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Expression and localization of serine protease Htra1 in neuroblastoma: correlation with cellular differentiation grade.

Research paper by Velia V D'Angelo, Giulia G Pecoraro, Paolo P Indolfi, Adriana A Iannotta, Vittoria V Donofrio, Maria Elena ME Errico, Cristiana C Indolfi, Maria M Ramaglia, Angela A Lombardi, Martina M Di Martino, Vincenzo V Gigantino, Alfonso A Baldi, Michele M Caraglia, Antonio A De Luca, Fiorina F Casale

Indexed on: 05 Feb '14Published on: 05 Feb '14Published in: Journal of Neuro-Oncology



Abstract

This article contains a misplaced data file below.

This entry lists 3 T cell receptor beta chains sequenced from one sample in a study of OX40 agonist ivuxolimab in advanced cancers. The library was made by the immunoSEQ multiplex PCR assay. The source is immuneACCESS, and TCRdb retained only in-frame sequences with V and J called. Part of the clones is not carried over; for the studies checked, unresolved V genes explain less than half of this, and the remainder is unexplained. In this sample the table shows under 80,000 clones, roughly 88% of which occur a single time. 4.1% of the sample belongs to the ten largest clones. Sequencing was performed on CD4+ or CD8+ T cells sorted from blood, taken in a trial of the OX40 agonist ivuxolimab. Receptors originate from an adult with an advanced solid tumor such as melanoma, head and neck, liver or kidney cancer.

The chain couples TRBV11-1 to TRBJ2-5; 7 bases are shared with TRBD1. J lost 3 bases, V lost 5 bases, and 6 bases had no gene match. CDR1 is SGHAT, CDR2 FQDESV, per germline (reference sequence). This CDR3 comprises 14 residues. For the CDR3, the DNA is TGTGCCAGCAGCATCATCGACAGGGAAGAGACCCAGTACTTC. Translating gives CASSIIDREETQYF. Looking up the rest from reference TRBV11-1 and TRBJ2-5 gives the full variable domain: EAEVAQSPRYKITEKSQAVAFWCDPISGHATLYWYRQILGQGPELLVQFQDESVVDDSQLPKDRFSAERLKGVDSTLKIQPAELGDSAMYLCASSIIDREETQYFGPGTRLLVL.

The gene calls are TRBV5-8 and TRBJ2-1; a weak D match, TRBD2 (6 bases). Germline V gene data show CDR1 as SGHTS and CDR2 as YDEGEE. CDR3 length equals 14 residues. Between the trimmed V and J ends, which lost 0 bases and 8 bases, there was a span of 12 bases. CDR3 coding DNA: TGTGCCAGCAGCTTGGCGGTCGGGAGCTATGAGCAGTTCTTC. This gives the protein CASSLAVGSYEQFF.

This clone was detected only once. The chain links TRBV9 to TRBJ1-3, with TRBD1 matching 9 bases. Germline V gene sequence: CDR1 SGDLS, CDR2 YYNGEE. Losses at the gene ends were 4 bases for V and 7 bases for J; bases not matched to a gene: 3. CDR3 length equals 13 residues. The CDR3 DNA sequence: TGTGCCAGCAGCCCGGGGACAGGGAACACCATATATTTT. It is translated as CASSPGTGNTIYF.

Neuroblastoma (NB) is a paediatric tumor that arises from neural crest and shows heterogeneous clinical and biological features. The serine-protease high temperature requirement A1 (HtrA1) has a pivotal role in both cell proliferation and differentiation. Here we report the expression and localization of HtrA1 in NB tumor samples to assess HtrA1 role as a possible new biomarker of cellular differentiation in NB patients. HtrA1 protein expression by Western Blot assay was performed in 60 tissue samples of 50 children with NB and 10 children with ganglioneuroblastoma (GNB). HtrA1 was expressed in 56/60 (93.3 %) samples with different expression levels: low levels in 36/56 samples (64.3 %) and high levels in 20/56 (35.7 %). Higher levels were found in 1, 2 and 4s stages (80 %), whereas 3 and 4 stages (20 %) showed a low expression, with a statistically significant difference (p = 0.003). Among not amplified N-MYC group, 28 (60 %) had low/absent expression of HtrA1: seven with recurrent disease and negative outcome and 21 in continuous complete remission (CCR), whereas all samples with high expression of HtrA1 (17/44) were in CCR (p = 0.03). The immunohistochemical analysis showed localization of HtrA1 in differentiated areas higher than in undifferentiated areas where the protein was absent. Moreover, HtrA1 was highly expressed in all GNB samples. In conclusion, the over-expression of HtrA1 is correlated to cellular differentiation grade and stage of NB at diagnosis. Moreover, HtrA1 could represent a new marker of undifferentiation and biological aggressiveness of NB.